The National Fire Protection Association (NFPA) is in the process of clarifying and consolidating all combustible dust standards into a single standard. Currently designated as NFPA 660: Standard for Combustible Dusts, the all-encompassing standard will be completed in 2024 and likely released in late 2024/early 2025. Though still two years away from implementation, it’s not too early for facility owners and operators to gain an understanding of what the new standard is designed to provide and accomplish and what will happen to the information in NFPA 652 and other current dust standards, all of which will go away upon NFPA 660’s release.

NFPA 652 is one of six current combustible dust standards that outline requirements for handling various types of dust (additional NFPA documents provide design requirements for equipment and facilities). As its full name denotes, NFPA 652: Standard on the Fundamentals of Combustible Dust is the standard for dust basics and is a good starting point for combustible dust standards, best practices, and the requirements for a dust hazard analysis (DHA). The other five standards, all of which are commodity-specific, are:

  • NFPA 61: Standard for the Prevention of Fires and Dust Explosions in Agricultural and Food Products Facilities
  • NFPA 484: Standard for Combustible Metals
  • NFPA 654: Standard for the Prevention of Fire and Dust Explosions from the Manufacturing, Processing, and Handling of Combustible Particulate Solids
  • NFPA 655: Standard for Prevention of Sulfur Fires and Explosions
  • NFPA 664: Standard for the Prevention of Fires and Explosions in Wood Processing and Woodworking Facilities

These commodity-specific standards provide additional requirements/guidelines for production facilities handling a particular type of dust. This information is critical because recommendations and requirements that are beneficial at one facility—to prevent fire, deflagration, or explosion—could be detrimental at another facility that processes different materials (e.g., materials that may be water-reactive). By updating and consolidating these standards and NFPA 652 into the new 660 standard, the NFPA’s goal is to create one document that provides improved consistency among, and easier access to, all dust-related information. 

The beginning chapters of NFPA 660 will provide the updated content from NFPA 652, with the information from the commodity-specific standards covered in distinct, subsequent chapters. Any current conflicts between NFPA 652 and the commodity-specific standards will be resolved, questions on enforcement will be clarified, and annexes from all the current standards will be transferred to the annex section of 660. NFPA 660 also will be formatted for easier navigation between the dust fundamentals and the commodity-specific requirements (e.g., same subheadings for all chapters, etc.). The consolidation also will sync all updates to the different sections of the standard so that they are on the same revision schedule.

While much it yet to be finalized, following are answers to common questions about NFPA 660.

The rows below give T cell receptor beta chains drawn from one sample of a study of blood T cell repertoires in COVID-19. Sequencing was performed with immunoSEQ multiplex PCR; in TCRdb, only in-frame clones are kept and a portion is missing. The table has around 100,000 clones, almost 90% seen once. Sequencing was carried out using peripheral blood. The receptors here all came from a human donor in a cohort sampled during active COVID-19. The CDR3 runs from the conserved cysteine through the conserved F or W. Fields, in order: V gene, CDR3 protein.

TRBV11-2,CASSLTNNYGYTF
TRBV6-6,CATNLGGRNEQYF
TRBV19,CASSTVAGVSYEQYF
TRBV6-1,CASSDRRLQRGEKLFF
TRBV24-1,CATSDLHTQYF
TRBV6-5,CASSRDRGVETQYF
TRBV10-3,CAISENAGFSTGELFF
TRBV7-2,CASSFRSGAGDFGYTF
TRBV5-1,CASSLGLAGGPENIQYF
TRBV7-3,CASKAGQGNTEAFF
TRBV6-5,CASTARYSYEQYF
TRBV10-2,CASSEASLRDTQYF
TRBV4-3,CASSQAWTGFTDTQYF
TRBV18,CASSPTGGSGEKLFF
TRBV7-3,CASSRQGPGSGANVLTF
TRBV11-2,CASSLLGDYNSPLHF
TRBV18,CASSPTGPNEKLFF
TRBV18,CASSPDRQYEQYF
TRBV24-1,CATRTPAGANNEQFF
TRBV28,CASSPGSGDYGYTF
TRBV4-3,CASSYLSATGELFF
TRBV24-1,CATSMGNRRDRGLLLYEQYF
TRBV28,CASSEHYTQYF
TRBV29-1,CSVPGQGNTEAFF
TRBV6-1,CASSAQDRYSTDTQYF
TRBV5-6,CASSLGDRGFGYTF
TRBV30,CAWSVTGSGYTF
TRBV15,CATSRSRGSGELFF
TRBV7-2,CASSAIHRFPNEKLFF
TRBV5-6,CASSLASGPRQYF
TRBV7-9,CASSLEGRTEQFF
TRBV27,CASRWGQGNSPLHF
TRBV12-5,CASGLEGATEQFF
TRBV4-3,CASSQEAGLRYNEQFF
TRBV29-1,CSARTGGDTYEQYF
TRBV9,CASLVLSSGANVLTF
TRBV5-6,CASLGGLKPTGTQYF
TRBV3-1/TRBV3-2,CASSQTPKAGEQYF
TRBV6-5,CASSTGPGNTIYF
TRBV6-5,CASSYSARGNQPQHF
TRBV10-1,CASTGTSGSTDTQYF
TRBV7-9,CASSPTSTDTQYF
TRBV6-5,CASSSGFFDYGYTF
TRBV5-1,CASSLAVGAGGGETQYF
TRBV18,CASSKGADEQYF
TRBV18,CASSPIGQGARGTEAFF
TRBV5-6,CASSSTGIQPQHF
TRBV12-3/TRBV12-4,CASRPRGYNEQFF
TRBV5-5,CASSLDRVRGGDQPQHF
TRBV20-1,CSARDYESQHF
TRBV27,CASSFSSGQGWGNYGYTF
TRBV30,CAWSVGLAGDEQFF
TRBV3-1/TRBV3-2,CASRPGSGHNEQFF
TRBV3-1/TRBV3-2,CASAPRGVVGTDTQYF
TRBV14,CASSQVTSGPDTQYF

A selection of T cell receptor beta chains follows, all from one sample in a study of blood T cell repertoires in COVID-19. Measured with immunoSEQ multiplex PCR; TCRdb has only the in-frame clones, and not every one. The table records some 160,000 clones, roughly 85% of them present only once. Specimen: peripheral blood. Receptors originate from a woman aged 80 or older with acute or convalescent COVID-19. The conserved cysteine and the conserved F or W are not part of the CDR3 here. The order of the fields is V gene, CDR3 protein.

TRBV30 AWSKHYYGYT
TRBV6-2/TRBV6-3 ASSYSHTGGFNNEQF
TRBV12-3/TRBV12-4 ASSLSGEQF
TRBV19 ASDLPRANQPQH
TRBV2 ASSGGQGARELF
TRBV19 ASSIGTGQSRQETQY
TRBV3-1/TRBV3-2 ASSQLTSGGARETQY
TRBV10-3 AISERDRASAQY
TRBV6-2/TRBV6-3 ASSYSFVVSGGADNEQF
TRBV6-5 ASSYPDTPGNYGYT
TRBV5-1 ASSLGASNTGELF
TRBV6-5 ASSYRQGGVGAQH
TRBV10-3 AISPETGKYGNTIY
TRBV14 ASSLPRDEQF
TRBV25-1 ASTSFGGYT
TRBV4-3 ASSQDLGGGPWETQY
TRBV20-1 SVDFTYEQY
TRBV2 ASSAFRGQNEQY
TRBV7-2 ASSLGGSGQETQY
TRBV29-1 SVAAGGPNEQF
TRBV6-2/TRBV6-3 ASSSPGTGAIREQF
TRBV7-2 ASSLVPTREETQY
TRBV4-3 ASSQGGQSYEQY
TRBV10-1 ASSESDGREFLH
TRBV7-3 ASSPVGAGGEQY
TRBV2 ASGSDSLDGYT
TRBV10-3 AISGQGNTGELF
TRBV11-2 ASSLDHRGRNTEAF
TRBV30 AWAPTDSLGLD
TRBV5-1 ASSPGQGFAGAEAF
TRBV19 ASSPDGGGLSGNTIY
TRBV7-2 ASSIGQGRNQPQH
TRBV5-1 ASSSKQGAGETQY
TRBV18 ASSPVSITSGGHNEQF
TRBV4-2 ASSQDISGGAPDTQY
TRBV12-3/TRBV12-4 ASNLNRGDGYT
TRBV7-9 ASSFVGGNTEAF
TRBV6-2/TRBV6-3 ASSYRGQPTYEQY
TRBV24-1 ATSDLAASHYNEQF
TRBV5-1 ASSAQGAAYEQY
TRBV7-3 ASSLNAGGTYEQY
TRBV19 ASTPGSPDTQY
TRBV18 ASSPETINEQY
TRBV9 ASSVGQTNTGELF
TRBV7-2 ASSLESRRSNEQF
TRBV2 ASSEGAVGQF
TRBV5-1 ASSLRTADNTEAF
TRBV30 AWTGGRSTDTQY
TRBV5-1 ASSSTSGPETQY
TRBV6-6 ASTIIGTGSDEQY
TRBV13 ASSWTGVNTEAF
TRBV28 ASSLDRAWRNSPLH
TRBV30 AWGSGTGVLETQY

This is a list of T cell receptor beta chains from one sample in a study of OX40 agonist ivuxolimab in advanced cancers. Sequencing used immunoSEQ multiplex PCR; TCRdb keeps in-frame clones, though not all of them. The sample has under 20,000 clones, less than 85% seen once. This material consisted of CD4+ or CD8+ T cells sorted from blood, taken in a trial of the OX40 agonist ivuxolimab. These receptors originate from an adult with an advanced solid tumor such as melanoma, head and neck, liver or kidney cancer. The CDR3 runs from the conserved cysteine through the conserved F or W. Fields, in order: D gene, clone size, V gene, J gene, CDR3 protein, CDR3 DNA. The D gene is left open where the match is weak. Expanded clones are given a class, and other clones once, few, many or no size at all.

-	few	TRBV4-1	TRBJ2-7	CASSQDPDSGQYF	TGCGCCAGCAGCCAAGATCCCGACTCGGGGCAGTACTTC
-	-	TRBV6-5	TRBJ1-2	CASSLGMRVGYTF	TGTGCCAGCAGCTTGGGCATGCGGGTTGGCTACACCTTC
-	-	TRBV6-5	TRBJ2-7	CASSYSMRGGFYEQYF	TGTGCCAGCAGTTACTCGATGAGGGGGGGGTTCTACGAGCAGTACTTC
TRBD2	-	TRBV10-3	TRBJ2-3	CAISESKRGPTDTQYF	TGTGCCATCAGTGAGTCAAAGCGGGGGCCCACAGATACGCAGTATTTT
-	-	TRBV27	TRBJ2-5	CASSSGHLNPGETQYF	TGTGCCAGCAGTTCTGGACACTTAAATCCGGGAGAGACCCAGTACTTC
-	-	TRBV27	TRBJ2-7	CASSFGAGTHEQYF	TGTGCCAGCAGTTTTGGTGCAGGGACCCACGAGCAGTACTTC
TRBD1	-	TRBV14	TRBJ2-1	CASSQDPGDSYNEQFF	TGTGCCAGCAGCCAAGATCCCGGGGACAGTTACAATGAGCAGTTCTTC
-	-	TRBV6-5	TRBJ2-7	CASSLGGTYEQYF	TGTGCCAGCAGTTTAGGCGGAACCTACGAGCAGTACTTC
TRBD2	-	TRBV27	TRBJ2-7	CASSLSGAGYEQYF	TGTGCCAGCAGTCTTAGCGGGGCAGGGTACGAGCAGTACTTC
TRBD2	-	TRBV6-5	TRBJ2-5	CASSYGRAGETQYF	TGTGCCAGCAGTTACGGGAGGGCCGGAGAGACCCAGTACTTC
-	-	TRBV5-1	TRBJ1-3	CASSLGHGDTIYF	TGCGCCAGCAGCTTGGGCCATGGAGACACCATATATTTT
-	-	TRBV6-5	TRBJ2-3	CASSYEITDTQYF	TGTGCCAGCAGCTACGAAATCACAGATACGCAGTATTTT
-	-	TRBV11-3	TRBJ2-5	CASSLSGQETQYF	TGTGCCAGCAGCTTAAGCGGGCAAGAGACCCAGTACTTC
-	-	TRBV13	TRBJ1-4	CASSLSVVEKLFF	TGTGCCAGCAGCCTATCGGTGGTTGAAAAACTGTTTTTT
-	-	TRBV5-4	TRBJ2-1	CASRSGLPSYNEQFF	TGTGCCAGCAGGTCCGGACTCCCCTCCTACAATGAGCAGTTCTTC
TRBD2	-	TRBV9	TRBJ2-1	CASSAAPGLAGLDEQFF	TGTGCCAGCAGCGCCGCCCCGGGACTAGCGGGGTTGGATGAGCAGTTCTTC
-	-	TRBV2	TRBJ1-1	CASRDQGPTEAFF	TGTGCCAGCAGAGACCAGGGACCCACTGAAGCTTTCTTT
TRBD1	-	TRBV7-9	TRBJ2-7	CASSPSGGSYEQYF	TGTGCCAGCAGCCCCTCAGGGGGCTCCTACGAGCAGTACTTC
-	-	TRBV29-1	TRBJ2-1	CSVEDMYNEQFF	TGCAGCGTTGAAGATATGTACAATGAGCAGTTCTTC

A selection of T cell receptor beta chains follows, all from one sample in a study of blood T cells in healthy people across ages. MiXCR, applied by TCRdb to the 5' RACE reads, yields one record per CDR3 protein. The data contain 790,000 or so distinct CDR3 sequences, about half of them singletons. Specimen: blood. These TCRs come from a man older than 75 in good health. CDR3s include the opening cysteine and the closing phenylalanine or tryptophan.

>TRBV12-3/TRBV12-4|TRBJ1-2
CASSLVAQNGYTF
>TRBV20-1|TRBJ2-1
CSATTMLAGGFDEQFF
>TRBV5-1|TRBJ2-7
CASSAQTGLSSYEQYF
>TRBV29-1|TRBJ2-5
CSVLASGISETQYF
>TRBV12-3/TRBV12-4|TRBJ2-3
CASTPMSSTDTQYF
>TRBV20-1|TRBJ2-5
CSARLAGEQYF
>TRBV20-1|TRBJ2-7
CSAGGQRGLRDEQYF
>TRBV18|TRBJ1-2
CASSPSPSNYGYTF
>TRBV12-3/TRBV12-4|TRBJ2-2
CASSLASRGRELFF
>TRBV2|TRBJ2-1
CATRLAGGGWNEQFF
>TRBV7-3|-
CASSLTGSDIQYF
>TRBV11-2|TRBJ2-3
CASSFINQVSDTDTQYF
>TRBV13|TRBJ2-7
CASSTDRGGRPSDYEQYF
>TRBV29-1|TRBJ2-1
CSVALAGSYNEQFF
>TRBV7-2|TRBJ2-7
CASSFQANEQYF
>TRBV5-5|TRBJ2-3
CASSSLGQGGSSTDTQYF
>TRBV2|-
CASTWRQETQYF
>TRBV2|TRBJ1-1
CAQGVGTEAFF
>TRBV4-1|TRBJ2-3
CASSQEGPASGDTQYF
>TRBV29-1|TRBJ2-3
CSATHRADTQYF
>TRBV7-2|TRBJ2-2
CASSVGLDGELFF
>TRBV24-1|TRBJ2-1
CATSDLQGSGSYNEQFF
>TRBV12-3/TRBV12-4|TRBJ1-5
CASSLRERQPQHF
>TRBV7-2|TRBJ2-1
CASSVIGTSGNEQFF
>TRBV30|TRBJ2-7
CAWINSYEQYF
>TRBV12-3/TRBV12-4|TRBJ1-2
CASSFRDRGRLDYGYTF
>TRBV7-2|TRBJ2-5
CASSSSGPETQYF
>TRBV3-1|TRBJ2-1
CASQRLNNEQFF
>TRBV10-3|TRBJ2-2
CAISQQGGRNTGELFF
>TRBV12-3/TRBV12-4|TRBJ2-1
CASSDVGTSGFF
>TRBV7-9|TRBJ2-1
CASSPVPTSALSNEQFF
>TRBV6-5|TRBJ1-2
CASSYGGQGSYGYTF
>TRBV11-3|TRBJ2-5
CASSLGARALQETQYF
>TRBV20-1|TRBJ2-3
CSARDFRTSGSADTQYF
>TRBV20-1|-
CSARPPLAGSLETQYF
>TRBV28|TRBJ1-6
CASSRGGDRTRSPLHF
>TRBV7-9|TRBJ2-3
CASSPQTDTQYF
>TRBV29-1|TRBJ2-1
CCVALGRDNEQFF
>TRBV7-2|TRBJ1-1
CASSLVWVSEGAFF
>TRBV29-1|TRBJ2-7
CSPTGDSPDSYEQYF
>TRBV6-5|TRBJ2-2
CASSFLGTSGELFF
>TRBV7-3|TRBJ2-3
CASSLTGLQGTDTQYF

Will there be an opportunity to review the proposed new standard before it is released?

Public input on NFPA 660 ended in early January 2023, and the standard as it now stands is being reviewed by committee members. At some point the document will open for public comment and then will be reviewed again by the committee before its adoption and release in late 2024/early 2025. Between now and the standard’s release, many changes are likely to be made to the document based on the public input and comments. 

What is currently known about significant content changes expected to be made to NFPA 652 and the commodity-specific standards? 

At this point, there isn’t anything substantial to note. As of the first iteration, there were some changes related to consolidation of the standards, but nothing drastically changed between the standards currently in place and the new content of NFPA 660. NFPA mostly took the existing standards and consolidated them into one document and organized that content to make it cohesive across the standard. As noted above, a few more iterations of the standard can be expected between now and when it is finally released. 

What effect will NFPA 660 have on the design of dust collection systems?

Current and future NFPA dust standards, along with industry best practice, are instrumental for dust collection systems and their design. According to the NFPA, however, these standards are the “minimum requirements to safeguard a system.” A dust collection system is also subject to local codes and other standards (International Mechanical Code, NFPA 91, OSHA requirements, etc.). In addition, per NFPA standards, a DHA must be completed for all new and existing processes and updated every five years. During the update process, any changes to the system should be reviewed and documented. The DHA review process also is a good time to re-evaluate a system under the current standards and best practices. Overall, the consolidation effort of 660 will make design considerations clearer regarding specific materials since the information will no longer be spread out across six different standards. 

Do Owners/Operators need to take any action now?

At this point, there is nothing Owners/Operators need to do. Once NFPA 660 takes effect, authorities having jurisdiction (AHJ) will start to enforce the new standard instead of the previous standards. Until that time, however, the existing standards will continue to be enforced by AHJs. AHJs can include local city building or fire inspectors, insurance companies, or OSHA. Although the current combustible dust documents and new NFPA 660 are standards, the AHJ can enforce the requirements outlined in 660 and will use the new standard as a guide for compliance. 

To keep up with the latest information on the development of NFPA 660, visit